I'm Worried About Someone - What If They Say Yes?
If the answer is yes, it can be difficult to know what to do next:
- Firstly, it is important that you try to stay calm and listen to the young person – hear them out. Avoid judgement, regardless of what’s going on. Suicide should always be taken seriously. Ask open questions to get an understanding of what is happening for them and how it is making them feel. Remember that, regardless of what has happened or your opinion on this, it is making a young person think about ending their life. So it’s important to listen and take them seriously.
- Don’t judge, offer platitudes (‘things will pick up’, ‘Life’s too short’ etc.) or try to fix everything. It has taken that young person a lot of courage to be open and honest with you, it is important that you take what they say seriously and without judgment. Also, empathic listening is key here – ask open and honest questions and show that you’re listening by reflecting on what they say and clarifying what they mean. Don’t jump in with solutions – allow them to express their problems first.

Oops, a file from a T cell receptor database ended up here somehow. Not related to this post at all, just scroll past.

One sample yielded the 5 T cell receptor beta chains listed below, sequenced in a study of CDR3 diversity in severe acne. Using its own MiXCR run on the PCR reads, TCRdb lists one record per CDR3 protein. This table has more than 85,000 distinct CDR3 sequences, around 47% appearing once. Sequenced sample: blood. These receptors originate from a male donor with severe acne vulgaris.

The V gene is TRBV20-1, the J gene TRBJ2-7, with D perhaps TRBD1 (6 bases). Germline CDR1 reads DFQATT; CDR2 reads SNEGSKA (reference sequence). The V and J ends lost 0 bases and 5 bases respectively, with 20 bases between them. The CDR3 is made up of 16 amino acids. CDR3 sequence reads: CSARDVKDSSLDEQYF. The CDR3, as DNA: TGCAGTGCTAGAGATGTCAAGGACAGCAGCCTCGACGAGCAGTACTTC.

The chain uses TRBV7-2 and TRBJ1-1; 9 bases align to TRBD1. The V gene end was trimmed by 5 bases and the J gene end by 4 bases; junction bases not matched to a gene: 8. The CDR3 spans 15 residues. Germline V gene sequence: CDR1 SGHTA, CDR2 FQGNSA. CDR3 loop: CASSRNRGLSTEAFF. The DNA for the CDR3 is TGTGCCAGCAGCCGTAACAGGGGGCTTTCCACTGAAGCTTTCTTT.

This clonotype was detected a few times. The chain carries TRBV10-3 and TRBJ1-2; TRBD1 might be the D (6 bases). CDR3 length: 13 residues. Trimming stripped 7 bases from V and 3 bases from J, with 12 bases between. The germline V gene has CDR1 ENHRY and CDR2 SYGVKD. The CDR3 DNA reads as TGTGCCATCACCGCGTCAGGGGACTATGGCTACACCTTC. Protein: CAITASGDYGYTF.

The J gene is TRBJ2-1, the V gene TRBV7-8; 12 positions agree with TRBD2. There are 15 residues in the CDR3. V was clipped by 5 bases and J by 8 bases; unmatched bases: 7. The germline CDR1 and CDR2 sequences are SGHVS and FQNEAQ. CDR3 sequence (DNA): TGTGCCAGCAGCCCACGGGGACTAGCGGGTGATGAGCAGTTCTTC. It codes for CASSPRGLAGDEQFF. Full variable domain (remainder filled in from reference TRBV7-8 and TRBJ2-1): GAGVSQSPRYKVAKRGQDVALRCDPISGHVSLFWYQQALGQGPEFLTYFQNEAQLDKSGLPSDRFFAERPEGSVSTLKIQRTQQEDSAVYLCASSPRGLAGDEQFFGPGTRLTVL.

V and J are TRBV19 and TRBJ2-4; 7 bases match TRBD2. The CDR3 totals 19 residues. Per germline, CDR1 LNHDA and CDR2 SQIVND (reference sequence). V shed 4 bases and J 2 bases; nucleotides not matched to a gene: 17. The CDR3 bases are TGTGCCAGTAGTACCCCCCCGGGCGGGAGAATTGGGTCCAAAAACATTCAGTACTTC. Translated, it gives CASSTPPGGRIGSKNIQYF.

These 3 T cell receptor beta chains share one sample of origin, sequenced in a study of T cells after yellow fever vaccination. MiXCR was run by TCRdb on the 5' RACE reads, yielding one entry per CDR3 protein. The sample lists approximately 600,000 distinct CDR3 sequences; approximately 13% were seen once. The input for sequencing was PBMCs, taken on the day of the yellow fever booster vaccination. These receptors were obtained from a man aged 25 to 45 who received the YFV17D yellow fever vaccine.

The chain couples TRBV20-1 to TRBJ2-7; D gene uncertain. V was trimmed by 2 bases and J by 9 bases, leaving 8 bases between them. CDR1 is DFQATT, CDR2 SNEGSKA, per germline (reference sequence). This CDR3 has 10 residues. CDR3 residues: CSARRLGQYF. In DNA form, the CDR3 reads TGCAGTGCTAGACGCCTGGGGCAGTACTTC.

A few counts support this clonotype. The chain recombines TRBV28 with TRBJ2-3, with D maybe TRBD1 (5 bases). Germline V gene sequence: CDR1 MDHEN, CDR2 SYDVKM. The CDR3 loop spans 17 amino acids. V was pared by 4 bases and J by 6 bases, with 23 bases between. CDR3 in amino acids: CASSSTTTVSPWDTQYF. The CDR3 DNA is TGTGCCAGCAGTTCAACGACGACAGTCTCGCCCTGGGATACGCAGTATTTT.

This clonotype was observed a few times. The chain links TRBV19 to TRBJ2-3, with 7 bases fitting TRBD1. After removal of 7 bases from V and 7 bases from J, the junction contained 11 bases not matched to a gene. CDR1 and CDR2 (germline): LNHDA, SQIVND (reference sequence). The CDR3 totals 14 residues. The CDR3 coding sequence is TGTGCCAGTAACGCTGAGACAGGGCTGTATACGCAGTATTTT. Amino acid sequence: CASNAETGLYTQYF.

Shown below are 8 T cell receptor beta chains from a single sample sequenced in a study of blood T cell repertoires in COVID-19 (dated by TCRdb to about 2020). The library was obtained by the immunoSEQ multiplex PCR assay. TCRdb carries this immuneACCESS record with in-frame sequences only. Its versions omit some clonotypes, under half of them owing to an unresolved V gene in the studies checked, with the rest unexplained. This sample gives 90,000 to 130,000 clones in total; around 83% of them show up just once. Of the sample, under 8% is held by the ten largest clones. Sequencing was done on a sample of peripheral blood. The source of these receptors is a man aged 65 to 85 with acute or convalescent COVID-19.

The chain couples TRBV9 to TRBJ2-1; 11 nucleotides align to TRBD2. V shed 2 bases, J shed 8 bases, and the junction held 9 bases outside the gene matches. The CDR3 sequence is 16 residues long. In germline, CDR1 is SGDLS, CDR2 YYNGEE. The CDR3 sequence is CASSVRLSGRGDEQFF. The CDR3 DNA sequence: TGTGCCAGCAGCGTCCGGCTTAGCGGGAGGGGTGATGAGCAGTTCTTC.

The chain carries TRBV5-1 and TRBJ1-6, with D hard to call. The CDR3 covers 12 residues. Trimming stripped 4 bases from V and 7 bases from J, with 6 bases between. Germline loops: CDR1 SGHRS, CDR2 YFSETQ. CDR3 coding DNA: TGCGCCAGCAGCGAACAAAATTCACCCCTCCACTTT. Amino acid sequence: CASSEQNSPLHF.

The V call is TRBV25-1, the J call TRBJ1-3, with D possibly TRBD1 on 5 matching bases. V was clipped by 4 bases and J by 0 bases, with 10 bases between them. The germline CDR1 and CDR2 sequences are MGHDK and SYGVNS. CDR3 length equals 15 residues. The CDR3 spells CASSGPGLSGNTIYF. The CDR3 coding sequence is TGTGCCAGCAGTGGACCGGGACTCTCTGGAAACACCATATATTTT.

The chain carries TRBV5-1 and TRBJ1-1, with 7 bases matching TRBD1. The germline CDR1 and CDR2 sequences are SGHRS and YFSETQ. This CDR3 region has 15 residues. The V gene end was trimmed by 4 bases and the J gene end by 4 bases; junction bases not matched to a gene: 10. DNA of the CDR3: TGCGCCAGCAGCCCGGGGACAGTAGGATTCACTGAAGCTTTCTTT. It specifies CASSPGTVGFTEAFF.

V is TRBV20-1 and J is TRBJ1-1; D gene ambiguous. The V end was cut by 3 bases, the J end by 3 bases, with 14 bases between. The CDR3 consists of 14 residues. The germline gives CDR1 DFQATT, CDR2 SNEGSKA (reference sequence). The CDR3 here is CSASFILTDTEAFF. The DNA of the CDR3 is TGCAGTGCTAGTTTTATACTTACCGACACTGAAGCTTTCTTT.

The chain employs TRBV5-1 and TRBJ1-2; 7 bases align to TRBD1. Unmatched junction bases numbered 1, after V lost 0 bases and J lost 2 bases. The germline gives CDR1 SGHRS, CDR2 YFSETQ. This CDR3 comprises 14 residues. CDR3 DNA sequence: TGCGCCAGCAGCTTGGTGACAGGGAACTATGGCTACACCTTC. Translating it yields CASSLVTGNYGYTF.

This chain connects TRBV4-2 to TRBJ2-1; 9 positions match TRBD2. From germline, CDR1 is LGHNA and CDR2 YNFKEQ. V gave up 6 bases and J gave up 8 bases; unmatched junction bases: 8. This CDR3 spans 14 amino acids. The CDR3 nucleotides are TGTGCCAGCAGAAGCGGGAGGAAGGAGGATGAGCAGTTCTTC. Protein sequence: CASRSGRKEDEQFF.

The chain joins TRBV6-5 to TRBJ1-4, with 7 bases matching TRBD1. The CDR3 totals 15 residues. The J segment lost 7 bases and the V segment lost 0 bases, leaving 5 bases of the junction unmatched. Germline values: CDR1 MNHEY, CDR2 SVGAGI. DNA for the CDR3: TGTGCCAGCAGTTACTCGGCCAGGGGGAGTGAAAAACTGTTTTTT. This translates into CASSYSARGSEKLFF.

- Don’t minimalize their feelings by saying it’s ‘just a phase’, ‘you’ll grow out of it’ or ‘why is that even bothering you?’ Take time to imagine what it’s like for that person, focus on their feelings and their experiences – not your own.
- Give them space and time in the moment or, if they feel unable to speak at that time, acknowledge the importance of what they’ve said and arrange a time to talk. As hard and as painful as it might be to listen, you need to hear their reasons for wanting to die before you can focus on reasons for living.
- It’s absolutely okay to not know what to say! You’re a human being too and what you’re hearing might be terrifying for you, as well as the individual. If you don’t know what to say – be honest and tell that person. Reassure them that you are glad they told you – this can be far more empowering and genuine than making something up. If you’re honest with them, they’ll be honest with you.